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Pelagic Thresher Shark

Alopias pelagicus


The pelagic thresher (Alopias pelagicus) is a species of thresher shark, family Alopiidae; this group of sharks is characterized by the greatly elongated upper lobes of their caudal fins. It is often confused with the common thresher (A. vulpinus), even in professional publications, but can be distinguished by the dark, rather than white, color over the bases of its pectoral fins. The smallest of the three thresher species, the pelagic thresher typically measures 3 m (10 ft) long. The diet of the pelagic thresher consists mainly of small midwater fishes, which are stunned with whip-like strikes of their tails. Along with all other mackerel sharks, the pelagic thresher exhibits ovoviviparity and usually gives birth to litters of two. The developing embryos are oophagous, feeding on unfertilized eggs produced by the mother. The young are born unusually large, up to 43% the length of the mother. Pelagic threshers are valued by commercial fisheries for their meat, skin, liver oil, and fins, and are also pursued by sport fishers. The International Union for Conservation of Nature (IUCN) assessed this species as Vulnerable in 2007.


The pelagic thresher occurs in the tropical and subtropical waters of the Indian and Pacific Oceans, usually far from shore but occasionally entering coastal habitats.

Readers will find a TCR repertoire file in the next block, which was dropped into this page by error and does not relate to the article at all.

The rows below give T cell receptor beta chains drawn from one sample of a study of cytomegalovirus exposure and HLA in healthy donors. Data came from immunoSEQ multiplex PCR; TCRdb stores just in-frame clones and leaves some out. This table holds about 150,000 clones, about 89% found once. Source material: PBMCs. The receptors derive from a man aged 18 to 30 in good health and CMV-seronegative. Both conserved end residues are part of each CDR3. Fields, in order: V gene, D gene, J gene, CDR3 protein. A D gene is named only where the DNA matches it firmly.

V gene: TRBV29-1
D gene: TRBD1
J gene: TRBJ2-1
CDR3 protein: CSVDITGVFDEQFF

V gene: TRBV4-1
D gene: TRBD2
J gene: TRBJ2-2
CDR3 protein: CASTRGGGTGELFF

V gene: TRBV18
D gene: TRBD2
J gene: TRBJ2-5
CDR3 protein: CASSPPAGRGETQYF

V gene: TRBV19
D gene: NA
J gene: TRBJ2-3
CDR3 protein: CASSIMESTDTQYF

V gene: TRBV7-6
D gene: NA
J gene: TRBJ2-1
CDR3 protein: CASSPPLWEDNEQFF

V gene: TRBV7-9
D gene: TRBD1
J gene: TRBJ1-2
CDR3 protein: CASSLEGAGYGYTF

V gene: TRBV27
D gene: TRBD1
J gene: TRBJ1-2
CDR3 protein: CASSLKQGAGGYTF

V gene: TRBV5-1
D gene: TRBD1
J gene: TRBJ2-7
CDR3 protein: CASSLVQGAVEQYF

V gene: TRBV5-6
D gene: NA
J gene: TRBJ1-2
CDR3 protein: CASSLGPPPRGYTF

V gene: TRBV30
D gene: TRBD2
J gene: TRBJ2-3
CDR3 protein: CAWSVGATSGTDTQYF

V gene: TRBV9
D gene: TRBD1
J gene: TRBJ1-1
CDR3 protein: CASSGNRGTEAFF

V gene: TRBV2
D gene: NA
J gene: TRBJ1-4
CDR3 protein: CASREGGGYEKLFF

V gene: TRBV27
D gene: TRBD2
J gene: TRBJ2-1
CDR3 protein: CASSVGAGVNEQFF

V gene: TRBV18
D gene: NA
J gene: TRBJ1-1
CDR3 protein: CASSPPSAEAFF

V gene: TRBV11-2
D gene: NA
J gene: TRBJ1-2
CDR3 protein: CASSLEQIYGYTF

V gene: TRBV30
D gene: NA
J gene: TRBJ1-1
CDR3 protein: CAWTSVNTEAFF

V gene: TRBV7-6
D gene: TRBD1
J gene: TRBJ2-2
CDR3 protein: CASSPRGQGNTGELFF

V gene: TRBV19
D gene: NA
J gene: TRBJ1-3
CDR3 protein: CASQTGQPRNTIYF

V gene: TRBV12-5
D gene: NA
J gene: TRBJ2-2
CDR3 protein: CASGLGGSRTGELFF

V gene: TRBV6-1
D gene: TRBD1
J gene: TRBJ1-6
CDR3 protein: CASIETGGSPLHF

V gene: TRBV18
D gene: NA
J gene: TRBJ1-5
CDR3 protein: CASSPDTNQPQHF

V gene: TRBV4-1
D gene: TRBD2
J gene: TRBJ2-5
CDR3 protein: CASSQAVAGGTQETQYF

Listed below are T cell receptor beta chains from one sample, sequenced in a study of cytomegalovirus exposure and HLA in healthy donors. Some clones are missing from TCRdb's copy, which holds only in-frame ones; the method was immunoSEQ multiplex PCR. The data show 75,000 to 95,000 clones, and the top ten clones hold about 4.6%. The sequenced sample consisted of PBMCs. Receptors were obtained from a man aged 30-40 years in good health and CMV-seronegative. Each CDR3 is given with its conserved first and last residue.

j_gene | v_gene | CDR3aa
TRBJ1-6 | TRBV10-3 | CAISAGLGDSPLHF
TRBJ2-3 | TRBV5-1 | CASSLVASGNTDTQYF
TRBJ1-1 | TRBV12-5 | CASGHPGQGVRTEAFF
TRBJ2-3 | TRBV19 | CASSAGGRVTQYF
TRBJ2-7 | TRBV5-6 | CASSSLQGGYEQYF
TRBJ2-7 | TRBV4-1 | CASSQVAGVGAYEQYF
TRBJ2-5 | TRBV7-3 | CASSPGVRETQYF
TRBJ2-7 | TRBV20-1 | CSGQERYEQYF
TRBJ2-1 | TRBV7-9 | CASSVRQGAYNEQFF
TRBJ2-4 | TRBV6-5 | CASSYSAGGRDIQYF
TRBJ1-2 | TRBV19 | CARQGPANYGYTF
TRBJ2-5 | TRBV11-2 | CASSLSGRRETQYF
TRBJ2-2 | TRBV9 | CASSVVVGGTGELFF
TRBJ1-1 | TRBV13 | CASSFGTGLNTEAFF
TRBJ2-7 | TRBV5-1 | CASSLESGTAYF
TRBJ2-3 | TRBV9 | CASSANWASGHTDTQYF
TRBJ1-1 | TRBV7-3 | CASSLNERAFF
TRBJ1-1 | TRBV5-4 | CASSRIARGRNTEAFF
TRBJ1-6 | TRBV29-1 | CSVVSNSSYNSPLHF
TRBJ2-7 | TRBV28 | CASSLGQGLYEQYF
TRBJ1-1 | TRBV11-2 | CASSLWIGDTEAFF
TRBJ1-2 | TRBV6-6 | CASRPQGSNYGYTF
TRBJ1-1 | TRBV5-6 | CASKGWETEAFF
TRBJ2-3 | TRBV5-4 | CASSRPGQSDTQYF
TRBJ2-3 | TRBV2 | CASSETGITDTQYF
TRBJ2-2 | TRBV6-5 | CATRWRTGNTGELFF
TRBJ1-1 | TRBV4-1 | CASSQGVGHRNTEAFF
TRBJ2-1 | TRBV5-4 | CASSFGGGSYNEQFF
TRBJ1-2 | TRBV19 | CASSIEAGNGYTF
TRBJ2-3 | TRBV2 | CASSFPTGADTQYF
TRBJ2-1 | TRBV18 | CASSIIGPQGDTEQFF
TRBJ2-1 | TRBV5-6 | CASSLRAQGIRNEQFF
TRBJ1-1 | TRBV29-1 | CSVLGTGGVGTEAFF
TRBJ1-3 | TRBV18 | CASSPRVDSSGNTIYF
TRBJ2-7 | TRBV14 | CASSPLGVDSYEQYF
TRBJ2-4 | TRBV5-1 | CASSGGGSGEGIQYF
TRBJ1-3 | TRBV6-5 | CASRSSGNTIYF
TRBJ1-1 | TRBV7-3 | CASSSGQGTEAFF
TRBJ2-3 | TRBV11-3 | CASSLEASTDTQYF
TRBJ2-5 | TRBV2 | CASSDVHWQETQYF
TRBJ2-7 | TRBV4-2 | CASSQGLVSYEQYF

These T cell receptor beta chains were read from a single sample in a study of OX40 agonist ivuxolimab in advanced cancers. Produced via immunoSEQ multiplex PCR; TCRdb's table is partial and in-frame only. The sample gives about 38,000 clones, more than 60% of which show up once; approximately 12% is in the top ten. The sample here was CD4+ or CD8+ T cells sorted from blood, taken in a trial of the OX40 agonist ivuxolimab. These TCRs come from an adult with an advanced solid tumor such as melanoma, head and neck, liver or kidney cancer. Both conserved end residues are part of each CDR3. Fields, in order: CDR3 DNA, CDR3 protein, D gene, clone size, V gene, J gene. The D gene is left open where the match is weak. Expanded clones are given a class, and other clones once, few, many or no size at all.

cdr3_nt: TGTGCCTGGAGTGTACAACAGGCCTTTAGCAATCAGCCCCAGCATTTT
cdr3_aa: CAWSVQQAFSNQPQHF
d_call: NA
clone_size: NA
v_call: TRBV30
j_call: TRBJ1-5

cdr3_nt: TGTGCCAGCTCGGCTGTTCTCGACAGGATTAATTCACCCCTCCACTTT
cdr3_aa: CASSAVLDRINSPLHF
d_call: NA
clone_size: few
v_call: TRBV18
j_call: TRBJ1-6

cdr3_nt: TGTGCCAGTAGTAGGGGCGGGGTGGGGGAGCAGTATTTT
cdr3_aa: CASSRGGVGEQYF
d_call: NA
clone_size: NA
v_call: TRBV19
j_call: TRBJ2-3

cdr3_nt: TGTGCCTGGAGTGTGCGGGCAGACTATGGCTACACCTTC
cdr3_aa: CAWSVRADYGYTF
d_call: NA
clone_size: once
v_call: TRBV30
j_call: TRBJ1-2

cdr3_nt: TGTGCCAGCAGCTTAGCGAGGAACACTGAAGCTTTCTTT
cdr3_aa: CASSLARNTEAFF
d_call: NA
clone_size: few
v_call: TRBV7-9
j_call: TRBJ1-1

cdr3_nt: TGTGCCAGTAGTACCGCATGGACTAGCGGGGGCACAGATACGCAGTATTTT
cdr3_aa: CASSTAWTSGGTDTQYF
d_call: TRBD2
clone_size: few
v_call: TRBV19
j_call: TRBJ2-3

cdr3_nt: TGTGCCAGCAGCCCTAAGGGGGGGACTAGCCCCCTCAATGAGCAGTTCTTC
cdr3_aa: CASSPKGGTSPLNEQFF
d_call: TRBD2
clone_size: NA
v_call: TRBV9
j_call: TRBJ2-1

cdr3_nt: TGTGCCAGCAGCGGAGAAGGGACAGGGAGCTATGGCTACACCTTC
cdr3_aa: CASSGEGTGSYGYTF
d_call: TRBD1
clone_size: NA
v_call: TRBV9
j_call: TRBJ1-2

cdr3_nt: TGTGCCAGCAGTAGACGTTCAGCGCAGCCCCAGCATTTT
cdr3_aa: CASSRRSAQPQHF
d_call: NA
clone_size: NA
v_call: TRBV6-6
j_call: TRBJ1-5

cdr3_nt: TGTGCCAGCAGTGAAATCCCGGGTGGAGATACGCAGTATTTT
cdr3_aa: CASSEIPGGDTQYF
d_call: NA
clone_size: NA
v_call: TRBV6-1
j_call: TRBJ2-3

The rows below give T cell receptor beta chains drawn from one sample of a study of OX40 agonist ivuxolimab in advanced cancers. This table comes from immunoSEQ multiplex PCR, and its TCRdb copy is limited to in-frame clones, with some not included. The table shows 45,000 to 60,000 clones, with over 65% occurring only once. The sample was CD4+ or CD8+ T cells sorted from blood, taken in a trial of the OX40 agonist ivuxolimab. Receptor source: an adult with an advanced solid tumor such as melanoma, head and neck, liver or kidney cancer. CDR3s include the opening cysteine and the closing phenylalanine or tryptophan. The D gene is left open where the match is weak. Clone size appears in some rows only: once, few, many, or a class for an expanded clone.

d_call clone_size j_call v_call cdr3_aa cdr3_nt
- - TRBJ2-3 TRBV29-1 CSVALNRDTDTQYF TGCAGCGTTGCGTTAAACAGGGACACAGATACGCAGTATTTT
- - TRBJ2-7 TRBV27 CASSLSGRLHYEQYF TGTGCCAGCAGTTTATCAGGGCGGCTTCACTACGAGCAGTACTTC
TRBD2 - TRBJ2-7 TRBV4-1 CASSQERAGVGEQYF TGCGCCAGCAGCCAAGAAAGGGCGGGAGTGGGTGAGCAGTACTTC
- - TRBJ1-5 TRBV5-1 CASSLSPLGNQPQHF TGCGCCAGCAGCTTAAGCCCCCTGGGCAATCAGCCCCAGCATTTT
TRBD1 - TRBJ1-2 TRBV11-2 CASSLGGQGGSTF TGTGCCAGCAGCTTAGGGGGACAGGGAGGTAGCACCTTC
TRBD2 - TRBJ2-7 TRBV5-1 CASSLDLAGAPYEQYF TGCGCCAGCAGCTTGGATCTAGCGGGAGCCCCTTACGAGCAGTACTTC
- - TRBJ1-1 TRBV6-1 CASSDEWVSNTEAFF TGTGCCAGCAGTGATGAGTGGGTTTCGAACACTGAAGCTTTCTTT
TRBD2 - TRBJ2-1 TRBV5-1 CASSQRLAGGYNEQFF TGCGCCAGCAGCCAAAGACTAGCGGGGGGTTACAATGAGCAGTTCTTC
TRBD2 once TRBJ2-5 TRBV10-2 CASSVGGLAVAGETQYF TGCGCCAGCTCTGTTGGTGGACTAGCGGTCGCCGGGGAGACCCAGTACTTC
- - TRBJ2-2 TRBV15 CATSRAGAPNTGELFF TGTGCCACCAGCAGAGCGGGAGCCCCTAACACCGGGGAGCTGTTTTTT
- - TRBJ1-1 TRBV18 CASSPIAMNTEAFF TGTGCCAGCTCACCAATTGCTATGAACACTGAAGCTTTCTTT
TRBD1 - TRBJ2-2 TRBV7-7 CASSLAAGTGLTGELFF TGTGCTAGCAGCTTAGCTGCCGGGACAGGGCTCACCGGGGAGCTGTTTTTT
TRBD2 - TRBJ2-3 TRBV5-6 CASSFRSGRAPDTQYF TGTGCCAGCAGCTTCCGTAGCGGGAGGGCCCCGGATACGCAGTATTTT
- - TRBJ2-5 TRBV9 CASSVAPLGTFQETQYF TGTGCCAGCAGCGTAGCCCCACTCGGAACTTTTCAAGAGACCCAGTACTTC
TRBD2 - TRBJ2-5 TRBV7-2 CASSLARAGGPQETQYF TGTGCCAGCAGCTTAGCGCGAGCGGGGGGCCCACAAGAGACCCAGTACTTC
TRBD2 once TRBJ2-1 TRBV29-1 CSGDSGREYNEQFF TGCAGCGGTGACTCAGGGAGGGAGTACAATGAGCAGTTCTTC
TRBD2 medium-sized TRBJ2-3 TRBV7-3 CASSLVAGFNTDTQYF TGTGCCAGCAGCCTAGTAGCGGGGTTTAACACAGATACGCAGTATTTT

The Pelagic Thresher Sharks usually spend their time in deep waters but over in Monad Shoal, Malapascua Island in Philippines, they can be reliably seen in the shallows especially during early morning. Usually at sunrise, they come to the Cleaning Station to be cleaned by Cleaner Fishes/Wrasses. They can also be seen late morning and even in the afternoon but not so reliably. Sometimes, the smaller Sharks will even breach the surface. Practically, all pictures/videos/footages taken of Thresher Sharks at Monad Shoal are without lightings (strobe/torch lights). This practise is accepted by all Dive Operators as the Sharks being from deep waters, have very light sensitive eyes. It is believed the use of lightings will disturb the Sharks and this may cause them to stay away from the Cleaning Station. However, from time to time, there are Divers, including Professional Underwater Photographers who did not follow this guideline.

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AlbertKang 6 years ago

Thanks, @Sergio and yes, @Marta, I have been to Malapascua Island so many times and each time, am still amazed with the encounters with the Thresher Sharks. You are probably aware that now there are ropes being laid as a marker for Divers not to cross to avoid disturbing the Thresher Sharks when they come for cleaning. And the Thresher Shark, when not disturbed can really come up very close to Divers. Back in 2010, I was staying put at the cleaning station, watching a Thresher Shark that was getting very comfortable with the presence of Divers. It came right up to me and make a turn at the last moment, and hit me on the arm with its left pectoral fin!!! That was an awesome experience :)

Sergio Monteiro
Sergio Monteiro 6 years ago

Great photos and great info. Thank you for sharing this.

The MnMs
The MnMs 6 years ago

I have been there! Awesome experience! :-)

Spotted by

Cebu, Philippines

Spotted on Feb 6, 2015
Submitted on Feb 16, 2015


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